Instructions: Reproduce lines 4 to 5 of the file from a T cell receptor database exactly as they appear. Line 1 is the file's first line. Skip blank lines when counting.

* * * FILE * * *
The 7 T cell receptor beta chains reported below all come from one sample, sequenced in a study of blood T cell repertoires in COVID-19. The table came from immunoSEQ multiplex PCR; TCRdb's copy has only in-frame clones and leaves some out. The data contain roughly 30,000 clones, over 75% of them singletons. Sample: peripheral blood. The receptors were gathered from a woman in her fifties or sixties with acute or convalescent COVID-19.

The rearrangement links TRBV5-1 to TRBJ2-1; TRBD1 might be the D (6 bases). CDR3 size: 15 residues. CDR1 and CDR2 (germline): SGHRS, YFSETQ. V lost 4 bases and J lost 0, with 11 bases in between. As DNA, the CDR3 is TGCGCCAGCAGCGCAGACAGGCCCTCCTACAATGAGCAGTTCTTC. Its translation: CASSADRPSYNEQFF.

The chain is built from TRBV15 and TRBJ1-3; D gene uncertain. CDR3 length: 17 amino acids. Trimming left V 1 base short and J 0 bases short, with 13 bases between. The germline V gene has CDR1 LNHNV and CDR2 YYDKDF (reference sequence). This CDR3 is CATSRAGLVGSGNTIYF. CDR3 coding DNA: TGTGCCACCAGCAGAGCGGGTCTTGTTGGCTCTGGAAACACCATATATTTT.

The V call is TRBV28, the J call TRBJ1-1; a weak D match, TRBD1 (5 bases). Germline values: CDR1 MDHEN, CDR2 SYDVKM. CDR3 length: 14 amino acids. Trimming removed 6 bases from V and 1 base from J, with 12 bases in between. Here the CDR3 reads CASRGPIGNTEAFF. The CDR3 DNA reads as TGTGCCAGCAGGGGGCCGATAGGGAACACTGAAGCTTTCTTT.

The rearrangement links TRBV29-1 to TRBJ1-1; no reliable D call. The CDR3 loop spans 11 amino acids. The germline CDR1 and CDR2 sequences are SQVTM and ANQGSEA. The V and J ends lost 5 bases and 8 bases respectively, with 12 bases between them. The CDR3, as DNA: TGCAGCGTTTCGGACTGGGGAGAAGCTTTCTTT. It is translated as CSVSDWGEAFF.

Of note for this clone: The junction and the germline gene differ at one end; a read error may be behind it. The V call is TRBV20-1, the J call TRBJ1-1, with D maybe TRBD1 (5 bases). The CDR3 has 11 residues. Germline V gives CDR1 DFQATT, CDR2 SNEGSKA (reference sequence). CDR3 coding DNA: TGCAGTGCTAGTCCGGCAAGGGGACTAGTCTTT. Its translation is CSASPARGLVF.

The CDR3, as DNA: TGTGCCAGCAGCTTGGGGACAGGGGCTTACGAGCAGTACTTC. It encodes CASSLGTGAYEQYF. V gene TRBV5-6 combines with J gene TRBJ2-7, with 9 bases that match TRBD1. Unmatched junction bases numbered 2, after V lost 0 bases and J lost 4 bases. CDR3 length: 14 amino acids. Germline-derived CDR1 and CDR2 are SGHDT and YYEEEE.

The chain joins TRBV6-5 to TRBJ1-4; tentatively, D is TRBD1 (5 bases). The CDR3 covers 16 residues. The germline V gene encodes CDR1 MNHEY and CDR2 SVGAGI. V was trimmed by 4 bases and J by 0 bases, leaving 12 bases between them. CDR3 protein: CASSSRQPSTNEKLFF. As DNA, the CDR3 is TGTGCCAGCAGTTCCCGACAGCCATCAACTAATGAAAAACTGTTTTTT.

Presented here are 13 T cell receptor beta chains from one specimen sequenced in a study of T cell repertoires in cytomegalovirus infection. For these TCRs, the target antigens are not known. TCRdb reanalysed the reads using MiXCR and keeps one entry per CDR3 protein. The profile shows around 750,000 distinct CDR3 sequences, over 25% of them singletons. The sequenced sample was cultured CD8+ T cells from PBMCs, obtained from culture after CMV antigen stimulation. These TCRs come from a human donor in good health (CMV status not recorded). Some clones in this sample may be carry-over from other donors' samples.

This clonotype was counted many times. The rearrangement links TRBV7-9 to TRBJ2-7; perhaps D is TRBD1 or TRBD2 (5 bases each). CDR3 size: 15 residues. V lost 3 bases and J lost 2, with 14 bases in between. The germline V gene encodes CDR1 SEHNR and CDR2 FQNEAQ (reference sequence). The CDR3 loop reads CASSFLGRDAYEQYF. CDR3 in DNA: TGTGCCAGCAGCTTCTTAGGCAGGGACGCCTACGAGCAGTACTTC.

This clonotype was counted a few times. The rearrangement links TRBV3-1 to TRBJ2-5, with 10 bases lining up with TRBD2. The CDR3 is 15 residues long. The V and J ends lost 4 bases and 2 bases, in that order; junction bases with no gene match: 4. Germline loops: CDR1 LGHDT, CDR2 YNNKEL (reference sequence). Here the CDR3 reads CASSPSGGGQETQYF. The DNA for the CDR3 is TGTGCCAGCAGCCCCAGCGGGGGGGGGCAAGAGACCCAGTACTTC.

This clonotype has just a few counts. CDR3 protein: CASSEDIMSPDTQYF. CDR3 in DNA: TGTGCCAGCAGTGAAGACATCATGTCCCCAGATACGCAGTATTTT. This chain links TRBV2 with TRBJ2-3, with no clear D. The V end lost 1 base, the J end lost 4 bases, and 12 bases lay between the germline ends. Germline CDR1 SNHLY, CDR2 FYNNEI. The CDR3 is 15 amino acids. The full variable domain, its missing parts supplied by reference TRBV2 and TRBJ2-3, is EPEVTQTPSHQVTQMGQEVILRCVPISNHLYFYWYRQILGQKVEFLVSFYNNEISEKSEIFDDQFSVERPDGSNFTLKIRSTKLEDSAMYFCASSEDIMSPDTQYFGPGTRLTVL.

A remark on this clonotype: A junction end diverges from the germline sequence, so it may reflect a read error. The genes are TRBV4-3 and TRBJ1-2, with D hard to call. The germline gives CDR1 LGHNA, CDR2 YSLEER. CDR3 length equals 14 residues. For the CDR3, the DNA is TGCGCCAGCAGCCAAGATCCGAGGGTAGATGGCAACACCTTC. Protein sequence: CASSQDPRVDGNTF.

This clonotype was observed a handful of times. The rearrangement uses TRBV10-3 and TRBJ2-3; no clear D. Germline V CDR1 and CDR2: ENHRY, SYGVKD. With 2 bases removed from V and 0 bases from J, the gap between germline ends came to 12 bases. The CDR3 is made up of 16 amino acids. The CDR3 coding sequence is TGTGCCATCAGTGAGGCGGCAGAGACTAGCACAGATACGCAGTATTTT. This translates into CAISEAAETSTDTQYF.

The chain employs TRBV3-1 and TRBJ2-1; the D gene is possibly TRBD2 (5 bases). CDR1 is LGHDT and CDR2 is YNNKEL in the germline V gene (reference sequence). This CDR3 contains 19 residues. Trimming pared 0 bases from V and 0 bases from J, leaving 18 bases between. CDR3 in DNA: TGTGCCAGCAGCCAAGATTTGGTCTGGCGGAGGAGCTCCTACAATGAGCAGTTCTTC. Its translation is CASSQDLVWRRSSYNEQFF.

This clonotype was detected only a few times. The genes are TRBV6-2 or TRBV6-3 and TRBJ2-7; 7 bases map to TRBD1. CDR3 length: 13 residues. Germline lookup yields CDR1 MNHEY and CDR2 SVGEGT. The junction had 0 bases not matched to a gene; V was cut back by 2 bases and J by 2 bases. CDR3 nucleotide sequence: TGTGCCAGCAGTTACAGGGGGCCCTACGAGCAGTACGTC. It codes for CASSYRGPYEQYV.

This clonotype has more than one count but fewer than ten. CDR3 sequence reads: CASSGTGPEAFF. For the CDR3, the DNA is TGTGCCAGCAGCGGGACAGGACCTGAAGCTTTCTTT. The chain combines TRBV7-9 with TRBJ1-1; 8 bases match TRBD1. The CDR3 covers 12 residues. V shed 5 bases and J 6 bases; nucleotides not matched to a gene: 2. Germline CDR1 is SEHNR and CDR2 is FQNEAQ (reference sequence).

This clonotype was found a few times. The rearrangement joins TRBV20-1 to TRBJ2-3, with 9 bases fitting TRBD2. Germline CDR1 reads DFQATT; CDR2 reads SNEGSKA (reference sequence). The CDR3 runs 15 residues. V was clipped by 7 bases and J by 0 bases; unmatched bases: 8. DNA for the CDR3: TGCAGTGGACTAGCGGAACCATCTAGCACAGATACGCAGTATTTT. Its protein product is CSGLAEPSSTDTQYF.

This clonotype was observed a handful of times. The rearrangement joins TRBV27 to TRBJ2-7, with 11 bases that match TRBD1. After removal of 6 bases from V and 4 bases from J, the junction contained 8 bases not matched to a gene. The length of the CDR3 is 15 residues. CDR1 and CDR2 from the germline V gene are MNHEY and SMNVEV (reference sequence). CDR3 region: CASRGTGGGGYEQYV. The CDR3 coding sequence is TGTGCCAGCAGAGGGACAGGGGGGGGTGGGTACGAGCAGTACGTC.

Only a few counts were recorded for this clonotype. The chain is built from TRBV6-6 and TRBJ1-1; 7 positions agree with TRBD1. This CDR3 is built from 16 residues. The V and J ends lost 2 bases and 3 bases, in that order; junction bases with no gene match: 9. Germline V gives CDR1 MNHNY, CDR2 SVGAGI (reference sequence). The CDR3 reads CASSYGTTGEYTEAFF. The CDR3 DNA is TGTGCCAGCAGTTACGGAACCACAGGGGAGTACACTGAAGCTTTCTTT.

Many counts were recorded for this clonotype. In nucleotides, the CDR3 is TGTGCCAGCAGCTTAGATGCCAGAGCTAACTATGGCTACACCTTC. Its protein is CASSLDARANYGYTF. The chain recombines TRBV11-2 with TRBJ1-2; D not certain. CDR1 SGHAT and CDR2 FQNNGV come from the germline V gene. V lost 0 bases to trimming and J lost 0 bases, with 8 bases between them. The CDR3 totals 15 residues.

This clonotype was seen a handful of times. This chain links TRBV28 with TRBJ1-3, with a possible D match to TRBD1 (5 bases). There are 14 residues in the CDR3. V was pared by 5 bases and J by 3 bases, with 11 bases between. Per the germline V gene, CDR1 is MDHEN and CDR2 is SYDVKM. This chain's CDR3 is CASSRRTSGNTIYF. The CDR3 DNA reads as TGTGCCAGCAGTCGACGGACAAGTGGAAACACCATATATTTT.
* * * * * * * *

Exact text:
The V call is TRBV28, the J call TRBJ1-1; a weak D match, TRBD1 (5 bases). Germline values: CDR1 MDHEN, CDR2 SYDVKM. CDR3 length: 14 amino acids. Trimming removed 6 bases from V and 1 base from J, with 12 bases in between. Here the CDR3 reads CASRGPIGNTEAFF. The CDR3 DNA reads as TGTGCCAGCAGGGGGCCGATAGGGAACACTGAAGCTTTCTTT.

The rearrangement links TRBV29-1 to TRBJ1-1; no reliable D call. The CDR3 loop spans 11 amino acids. The germline CDR1 and CDR2 sequences are SQVTM and ANQGSEA. The V and J ends lost 5 bases and 8 bases respectively, with 12 bases between them. The CDR3, as DNA: TGCAGCGTTTCGGACTGGGGAGAAGCTTTCTTT. It is translated as CSVSDWGEAFF.